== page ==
New owners of Chevron B.C. refinery to proceed with $100 million 'material turnaround'

Image: Chevron

As Calgary-based Parkland Fuel Corp. integrates $1.5 billion worth of downstream assets from Chevron—including Chevron's oil refinery at Burnaby, B.C.—the company is integrating plans already in place for a $100 million "material turnaround" next year.

Parkland already owns 44 Chevron branded gas stations in B.C. but will be adding 129 more, most of them in the Lower Mainland. It will also acquire 37 cardlock stations and three marine fueling stations.

Parkland is a Canadian fuel distributor and retailer that operates gas stations and propane delivery across Canada.

“This is our first step into the refining business,” said Spenser Rocky, Parkland’s corporate development officer.

The company will be able to continue supplying those stations with gasoline and diesel produced at the Chevron refinery in Burnaby, and it plans to keep the Chevron brand.

"Parkland is acquiring a highly integrated business which adds significant supply infrastructure and logistics capability to support Parkland's existing operations,” Parkland CEO Bob Espey said in a news release.

“The refinery in Burnaby is an important asset to Metro Vancouver and British Columbia and we will continue to operate it with the capable and experienced professionals who manage the refinery today.”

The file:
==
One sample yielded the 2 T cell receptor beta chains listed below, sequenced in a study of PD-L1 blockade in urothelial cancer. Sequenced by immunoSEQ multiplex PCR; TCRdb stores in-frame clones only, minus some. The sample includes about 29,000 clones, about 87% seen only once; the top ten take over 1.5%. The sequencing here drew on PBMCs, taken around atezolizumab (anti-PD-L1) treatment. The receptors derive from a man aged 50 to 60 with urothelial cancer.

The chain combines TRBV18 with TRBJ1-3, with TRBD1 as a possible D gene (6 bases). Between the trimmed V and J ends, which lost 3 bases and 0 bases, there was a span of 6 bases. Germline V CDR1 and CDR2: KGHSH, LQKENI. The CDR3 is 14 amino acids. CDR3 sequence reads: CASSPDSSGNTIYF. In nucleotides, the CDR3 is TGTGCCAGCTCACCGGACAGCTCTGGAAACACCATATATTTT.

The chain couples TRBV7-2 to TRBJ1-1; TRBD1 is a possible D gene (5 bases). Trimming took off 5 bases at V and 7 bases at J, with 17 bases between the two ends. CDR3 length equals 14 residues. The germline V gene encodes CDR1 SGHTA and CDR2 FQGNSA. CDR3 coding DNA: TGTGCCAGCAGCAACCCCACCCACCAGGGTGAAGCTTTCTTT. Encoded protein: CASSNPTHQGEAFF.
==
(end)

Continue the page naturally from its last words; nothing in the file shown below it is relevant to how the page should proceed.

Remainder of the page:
The Chevron refinery processes 55,000 barrels of oil per day to produce gasoline, diesel and jet fuel. It gets a little over half of that from the Trans Mountain pipeline, with the rest brought in by rail. The refinery supplies 20 to 25 percent of B.C.'s gasoline and diesel.

It’s still not clear whether the refinery would have access to more oil from Trans Mountain pipeline after the pipeline's proposed expansion. Chevron was not among the 13 shippers to sign up for long-term contracts to move oil on the expanded pipeline, which means it would have to compete for what what’s left over on the spot market.

Rocky said Parkland is confident the expansion would give the refinery more access to pipeline oil.

“In the post expansion world, we’re confident with the options that we have that in one way or another we’ll be able to get the kind of cost effective crude we need,” Rocky said.

Parkland plans to spend $100 million the turnaround, planned for the first quarter of 2018. The refinery is not planned to be shut down for the project, but will have lower output during the eight-week period, according to an investor presentation.

Planning for the turnaround is already well underway and key turnaround personnel will transition with the asset, Parkland say, adding that it will also receive technical assistance from Chevron following the close of its acquisition.

—Business in Vancouver